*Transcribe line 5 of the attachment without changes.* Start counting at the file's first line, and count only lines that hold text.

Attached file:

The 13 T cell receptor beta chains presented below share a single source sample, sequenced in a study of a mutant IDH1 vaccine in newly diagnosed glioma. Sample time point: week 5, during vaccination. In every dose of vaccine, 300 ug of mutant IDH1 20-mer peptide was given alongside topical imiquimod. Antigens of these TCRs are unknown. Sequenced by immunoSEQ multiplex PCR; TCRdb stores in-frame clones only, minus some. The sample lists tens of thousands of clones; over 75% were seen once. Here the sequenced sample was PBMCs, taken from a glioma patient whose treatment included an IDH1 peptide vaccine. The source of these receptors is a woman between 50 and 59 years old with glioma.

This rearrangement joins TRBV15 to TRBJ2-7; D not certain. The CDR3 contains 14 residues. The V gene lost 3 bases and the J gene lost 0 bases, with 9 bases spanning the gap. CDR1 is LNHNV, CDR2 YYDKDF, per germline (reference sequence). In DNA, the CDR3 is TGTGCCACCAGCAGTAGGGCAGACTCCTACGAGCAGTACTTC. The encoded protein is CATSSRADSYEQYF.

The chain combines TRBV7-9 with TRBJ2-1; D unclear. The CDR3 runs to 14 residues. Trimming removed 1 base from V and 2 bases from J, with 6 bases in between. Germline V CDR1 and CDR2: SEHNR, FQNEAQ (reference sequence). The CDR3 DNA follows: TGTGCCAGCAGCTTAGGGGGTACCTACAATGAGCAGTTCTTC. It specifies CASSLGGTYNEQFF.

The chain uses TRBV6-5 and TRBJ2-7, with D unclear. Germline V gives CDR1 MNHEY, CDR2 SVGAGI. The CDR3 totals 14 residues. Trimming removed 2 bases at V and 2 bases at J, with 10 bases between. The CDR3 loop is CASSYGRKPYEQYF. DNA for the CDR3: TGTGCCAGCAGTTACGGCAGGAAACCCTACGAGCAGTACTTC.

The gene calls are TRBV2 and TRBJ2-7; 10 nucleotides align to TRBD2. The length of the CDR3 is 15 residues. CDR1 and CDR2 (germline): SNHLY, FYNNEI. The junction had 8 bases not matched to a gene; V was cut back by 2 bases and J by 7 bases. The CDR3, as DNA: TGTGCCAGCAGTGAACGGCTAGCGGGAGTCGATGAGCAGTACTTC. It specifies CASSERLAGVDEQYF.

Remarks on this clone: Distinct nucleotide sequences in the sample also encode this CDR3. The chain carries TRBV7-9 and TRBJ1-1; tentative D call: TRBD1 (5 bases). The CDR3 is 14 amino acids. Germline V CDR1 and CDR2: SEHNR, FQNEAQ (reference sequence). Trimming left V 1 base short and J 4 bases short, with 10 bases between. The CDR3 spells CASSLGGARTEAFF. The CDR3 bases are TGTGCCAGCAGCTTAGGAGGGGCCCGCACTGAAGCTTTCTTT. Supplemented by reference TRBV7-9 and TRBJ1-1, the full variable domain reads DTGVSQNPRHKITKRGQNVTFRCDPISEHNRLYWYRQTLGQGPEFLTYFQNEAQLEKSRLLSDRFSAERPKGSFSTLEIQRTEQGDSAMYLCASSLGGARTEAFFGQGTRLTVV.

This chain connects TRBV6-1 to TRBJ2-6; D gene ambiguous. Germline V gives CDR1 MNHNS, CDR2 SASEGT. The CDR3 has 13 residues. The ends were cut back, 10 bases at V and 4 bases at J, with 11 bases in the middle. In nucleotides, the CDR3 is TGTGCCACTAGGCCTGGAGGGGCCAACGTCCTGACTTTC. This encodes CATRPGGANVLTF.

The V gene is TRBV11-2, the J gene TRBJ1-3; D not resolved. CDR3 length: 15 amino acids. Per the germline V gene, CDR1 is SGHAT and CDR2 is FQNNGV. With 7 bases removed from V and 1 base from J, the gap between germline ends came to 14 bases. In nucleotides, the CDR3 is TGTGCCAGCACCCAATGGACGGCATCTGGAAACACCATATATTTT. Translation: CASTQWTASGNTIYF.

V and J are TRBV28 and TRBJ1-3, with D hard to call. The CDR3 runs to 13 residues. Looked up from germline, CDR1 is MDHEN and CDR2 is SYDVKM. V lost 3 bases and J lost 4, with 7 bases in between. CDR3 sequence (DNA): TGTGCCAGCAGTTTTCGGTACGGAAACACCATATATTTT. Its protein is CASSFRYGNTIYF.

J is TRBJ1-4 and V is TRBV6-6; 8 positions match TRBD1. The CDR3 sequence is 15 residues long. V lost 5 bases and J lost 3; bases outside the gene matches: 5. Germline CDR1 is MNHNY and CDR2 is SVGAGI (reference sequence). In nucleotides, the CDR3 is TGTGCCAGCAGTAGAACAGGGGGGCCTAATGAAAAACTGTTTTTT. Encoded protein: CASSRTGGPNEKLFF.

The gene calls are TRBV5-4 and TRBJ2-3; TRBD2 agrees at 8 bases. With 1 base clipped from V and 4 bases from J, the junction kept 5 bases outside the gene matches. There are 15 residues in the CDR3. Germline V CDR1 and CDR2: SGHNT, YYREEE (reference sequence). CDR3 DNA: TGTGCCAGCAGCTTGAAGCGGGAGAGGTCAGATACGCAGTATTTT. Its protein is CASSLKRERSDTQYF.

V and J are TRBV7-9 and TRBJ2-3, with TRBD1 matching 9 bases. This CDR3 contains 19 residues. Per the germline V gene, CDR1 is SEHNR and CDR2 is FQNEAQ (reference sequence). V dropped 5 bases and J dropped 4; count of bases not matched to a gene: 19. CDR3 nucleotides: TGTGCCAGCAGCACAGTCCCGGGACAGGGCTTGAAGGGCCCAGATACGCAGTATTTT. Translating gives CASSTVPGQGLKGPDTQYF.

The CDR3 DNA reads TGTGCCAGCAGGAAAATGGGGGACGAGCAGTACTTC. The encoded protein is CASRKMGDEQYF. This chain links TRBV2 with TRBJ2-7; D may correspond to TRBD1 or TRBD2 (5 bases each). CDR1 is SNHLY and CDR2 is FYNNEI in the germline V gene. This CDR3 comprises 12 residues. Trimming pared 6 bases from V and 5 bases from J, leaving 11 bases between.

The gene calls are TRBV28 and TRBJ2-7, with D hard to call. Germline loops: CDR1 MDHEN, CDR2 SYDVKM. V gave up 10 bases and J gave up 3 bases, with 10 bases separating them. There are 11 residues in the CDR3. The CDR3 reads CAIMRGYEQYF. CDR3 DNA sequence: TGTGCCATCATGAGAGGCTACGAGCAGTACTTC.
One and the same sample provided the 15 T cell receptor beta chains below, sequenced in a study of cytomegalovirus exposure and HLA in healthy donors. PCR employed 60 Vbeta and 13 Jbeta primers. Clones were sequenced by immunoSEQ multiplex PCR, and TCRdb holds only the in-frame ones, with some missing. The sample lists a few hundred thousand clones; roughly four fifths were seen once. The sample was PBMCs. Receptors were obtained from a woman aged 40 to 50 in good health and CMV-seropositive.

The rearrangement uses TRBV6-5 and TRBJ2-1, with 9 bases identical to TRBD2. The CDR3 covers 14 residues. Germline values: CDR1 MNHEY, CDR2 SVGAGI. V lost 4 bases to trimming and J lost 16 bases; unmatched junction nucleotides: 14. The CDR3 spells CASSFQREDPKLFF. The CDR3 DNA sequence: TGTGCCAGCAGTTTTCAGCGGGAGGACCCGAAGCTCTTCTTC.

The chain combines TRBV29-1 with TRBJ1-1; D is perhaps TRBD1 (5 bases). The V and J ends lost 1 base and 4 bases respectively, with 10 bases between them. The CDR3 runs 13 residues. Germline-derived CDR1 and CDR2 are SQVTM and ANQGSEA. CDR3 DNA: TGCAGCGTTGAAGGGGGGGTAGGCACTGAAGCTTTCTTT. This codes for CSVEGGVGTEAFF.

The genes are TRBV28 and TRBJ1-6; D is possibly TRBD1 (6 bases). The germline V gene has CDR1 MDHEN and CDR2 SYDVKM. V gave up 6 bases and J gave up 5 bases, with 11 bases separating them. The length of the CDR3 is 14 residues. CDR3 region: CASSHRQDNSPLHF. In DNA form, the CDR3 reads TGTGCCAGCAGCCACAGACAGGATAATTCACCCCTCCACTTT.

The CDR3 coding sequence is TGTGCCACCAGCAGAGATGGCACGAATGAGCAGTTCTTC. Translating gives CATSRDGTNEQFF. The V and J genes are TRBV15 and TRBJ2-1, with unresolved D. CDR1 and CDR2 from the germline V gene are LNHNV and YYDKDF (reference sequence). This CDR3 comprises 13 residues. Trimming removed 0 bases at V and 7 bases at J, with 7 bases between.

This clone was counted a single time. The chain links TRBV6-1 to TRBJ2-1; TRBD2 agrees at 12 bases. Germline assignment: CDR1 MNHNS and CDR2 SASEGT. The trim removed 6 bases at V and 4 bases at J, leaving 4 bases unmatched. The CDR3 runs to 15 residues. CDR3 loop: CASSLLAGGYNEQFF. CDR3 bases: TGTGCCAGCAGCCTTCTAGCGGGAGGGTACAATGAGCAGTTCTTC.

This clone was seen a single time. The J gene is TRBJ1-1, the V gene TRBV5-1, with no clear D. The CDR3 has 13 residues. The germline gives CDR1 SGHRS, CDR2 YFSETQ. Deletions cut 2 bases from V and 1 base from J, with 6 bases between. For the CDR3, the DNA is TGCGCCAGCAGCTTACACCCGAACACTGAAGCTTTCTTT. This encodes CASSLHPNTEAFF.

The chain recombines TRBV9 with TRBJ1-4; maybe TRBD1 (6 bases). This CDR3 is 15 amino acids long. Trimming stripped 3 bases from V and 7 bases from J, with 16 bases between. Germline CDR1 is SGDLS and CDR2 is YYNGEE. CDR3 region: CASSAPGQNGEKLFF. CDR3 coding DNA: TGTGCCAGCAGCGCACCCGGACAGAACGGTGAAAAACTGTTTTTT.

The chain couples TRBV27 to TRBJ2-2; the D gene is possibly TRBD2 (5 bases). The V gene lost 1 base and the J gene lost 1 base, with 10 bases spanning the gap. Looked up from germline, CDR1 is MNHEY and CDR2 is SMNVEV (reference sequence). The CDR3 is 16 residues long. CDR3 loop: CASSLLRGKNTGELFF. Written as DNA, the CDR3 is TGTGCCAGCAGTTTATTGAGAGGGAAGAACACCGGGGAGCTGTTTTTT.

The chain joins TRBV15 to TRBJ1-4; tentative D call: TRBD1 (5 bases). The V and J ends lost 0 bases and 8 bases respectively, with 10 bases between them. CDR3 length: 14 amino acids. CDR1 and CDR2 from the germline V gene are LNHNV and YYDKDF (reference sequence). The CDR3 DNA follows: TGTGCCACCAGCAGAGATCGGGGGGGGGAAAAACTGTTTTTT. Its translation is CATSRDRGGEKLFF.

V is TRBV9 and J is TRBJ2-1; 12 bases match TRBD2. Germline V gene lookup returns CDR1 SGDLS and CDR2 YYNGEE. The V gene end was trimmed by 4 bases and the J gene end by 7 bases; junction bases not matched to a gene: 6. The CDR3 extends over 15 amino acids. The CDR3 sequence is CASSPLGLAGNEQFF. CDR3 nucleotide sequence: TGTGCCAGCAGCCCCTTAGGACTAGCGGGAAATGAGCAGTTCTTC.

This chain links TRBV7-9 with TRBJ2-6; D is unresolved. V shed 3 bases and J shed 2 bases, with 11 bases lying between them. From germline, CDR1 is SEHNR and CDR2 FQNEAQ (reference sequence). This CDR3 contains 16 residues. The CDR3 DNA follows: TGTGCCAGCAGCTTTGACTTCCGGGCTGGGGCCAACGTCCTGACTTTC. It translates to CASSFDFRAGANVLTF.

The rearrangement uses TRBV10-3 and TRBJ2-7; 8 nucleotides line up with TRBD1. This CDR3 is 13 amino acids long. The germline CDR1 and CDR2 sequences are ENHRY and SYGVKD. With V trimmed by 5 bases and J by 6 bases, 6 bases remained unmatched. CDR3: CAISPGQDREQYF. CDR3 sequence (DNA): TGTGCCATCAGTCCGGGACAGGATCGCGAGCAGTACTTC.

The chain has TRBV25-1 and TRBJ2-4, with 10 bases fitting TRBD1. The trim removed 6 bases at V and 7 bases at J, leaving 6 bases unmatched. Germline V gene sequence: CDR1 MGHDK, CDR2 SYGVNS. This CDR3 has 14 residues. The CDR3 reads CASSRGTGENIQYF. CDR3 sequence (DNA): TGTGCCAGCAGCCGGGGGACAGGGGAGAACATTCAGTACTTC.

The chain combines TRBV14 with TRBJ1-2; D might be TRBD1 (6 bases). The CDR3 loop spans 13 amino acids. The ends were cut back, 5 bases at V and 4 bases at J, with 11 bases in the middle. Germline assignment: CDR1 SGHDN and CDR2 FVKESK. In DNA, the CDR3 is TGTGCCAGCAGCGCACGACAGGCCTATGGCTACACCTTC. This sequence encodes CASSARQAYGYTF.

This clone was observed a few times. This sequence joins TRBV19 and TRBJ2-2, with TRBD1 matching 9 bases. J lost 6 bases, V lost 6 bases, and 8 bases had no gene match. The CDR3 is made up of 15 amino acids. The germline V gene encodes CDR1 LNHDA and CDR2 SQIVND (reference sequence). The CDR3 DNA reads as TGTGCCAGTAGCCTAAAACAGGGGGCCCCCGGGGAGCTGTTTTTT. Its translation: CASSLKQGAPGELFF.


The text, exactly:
The gene calls are TRBV2 and TRBJ2-7; 10 nucleotides align to TRBD2. The length of the CDR3 is 15 residues. CDR1 and CDR2 (germline): SNHLY, FYNNEI. The junction had 8 bases not matched to a gene; V was cut back by 2 bases and J by 7 bases. The CDR3, as DNA: TGTGCCAGCAGTGAACGGCTAGCGGGAGTCGATGAGCAGTACTTC. It specifies CASSERLAGVDEQYF.